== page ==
Brother John

Brother John came to live at Crowfield Abbey at Midsummer. He brought with him youth and a pleasing nature, and the love of stories. In recent weeks, my joints have been troubling me and I have not been able to go out into the forest and fields as is my usual routine. Brother John has taken it upon himself to gather plants for me to use in my workshop, in my caudles and salves. He brings each basket full of roots, bark and leaves to me, along with stories he has gathered along the way from the people he meets.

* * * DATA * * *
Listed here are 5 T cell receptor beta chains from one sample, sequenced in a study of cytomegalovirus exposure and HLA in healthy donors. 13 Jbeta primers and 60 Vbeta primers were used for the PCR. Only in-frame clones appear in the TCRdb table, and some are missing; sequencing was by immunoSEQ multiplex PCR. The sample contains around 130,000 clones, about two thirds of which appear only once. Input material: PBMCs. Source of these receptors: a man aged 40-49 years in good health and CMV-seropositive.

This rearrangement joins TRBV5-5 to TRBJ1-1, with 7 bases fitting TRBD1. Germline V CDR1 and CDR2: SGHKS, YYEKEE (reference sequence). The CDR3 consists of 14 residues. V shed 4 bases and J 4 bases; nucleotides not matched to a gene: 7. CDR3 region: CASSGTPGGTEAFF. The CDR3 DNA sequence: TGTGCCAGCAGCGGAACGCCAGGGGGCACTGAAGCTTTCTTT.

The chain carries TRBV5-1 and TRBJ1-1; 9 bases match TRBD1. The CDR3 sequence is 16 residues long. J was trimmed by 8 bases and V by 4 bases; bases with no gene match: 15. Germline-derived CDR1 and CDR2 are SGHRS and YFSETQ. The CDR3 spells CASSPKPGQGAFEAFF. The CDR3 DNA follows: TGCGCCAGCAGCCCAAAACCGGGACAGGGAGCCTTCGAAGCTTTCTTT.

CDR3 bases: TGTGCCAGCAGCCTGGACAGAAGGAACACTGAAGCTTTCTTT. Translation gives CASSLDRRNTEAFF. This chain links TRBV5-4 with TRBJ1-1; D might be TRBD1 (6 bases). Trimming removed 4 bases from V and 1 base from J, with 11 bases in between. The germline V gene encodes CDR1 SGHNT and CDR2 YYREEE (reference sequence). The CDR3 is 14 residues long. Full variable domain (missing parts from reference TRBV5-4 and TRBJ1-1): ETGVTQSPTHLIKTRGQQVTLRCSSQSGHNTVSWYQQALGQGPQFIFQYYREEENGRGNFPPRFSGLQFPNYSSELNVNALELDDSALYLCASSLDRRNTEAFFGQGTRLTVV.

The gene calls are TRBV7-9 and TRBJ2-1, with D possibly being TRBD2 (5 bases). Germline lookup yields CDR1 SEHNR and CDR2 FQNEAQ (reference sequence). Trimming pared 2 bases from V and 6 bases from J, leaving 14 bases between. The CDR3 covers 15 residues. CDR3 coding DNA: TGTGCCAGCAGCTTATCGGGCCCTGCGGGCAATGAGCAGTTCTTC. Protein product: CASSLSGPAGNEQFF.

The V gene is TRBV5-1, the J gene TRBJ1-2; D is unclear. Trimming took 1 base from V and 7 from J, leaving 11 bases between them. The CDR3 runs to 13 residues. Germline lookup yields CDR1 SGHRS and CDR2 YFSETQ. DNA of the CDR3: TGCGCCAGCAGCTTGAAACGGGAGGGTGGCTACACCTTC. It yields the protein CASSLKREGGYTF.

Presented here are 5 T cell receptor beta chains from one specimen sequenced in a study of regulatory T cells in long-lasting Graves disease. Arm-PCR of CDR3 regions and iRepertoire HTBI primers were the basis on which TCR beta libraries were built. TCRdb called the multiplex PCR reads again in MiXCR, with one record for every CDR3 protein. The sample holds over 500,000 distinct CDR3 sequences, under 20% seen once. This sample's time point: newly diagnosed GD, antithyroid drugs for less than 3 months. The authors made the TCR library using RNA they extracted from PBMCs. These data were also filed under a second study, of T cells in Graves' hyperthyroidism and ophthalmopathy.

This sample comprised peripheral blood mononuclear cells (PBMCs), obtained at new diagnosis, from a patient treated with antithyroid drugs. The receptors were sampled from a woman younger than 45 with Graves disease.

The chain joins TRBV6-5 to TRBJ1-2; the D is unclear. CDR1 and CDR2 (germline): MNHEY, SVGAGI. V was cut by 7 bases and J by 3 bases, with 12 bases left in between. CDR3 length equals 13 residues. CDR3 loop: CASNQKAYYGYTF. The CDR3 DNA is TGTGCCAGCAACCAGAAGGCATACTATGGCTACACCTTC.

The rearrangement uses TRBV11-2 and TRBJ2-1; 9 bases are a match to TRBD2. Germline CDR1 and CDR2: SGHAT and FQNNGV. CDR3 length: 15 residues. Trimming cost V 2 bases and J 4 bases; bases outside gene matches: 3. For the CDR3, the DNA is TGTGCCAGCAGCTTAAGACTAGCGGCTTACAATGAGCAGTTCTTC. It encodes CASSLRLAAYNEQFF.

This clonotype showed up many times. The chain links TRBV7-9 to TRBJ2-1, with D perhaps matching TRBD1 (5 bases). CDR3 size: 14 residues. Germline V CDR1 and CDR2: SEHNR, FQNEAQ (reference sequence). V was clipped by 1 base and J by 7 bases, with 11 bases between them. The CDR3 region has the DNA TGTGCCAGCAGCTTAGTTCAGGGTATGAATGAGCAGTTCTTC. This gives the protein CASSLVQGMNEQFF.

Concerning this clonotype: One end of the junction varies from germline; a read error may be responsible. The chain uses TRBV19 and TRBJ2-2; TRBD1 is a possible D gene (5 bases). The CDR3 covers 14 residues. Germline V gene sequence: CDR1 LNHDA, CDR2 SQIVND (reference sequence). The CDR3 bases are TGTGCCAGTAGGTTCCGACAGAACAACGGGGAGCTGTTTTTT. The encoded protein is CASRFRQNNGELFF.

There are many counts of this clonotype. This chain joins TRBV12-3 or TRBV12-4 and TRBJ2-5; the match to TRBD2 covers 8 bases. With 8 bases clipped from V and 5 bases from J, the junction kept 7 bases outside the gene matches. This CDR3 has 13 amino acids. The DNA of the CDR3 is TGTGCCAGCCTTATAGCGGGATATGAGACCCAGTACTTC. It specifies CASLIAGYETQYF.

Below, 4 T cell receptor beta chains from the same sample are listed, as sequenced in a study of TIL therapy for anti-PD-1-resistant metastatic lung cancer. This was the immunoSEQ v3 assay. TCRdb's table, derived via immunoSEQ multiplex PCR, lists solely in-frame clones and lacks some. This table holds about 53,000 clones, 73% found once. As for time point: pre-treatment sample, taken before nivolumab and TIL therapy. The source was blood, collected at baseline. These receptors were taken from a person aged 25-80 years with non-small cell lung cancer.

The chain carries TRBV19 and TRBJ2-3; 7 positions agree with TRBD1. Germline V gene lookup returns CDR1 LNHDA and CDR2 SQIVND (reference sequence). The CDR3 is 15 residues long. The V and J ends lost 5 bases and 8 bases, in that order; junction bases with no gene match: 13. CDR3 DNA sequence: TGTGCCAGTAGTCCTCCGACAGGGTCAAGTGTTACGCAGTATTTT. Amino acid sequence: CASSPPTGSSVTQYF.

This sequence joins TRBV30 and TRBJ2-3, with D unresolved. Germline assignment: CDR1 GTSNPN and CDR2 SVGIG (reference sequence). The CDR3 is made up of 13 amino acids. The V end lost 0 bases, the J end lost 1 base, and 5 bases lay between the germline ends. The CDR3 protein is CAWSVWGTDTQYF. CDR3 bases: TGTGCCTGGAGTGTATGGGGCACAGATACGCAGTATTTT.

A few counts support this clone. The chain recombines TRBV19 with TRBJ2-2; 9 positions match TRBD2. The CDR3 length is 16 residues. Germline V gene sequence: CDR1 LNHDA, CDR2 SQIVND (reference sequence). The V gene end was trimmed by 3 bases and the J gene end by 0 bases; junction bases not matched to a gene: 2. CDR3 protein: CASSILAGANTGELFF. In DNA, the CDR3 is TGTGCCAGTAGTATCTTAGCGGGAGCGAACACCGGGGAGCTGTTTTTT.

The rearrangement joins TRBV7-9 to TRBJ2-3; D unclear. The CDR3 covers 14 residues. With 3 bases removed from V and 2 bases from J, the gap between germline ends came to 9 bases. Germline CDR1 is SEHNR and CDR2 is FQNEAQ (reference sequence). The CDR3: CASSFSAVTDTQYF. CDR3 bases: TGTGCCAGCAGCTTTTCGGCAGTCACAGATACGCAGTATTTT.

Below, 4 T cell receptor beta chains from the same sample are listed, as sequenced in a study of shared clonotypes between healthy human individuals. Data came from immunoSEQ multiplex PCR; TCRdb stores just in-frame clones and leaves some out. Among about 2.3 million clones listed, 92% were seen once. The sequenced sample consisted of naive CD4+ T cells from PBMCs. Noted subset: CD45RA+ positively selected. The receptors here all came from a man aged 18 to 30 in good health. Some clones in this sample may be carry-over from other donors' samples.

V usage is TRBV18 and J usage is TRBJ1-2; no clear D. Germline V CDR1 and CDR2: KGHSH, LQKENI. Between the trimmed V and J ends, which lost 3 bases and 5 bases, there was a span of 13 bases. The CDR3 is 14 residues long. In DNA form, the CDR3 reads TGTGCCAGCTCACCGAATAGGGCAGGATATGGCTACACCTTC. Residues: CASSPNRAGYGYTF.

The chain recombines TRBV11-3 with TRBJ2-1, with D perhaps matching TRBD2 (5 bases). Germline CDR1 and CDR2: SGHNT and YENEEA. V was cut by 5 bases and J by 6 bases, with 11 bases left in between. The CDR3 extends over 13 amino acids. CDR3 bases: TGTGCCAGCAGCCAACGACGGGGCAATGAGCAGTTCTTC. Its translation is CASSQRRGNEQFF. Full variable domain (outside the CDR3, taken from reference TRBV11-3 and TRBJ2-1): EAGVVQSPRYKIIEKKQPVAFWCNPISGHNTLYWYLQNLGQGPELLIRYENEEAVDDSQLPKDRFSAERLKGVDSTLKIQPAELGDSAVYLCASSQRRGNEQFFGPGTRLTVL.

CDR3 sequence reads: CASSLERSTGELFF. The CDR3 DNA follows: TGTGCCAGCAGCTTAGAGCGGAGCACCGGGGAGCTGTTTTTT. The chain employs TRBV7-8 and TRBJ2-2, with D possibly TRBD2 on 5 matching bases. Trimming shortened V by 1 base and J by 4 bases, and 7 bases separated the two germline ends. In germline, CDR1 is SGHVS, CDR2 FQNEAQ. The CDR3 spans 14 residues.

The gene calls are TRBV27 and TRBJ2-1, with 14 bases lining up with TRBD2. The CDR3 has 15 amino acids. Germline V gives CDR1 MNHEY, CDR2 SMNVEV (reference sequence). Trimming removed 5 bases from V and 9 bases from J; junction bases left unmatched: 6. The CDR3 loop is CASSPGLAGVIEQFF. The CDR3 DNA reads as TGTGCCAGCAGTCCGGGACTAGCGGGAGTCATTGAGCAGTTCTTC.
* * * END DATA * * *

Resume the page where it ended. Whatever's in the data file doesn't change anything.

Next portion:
I listen to his tales as I work, and Brother Walter the hob listens too, for Brother John is a fine storyteller. I suspect that Brother John knows the hob is there with us in the workshop. He has said nothing, so I cannot be sure, but from time to time his glance goes to the corner by the wood basket where the hob sits when we are not alone. One day soon, I will bring the hob out of hiding and let Brother John meet him. I think these two will get along well. Brother Walter has stories which the monk will never have heard before, tales of the fay and the Wildwood, strange and thrilling stories, filled with magic and darkness. I would like to think that after I have gone to my grave and the hob returns to the forest, as he surely will one day, the stories will live on in the hearts and minds of men through Brother John.

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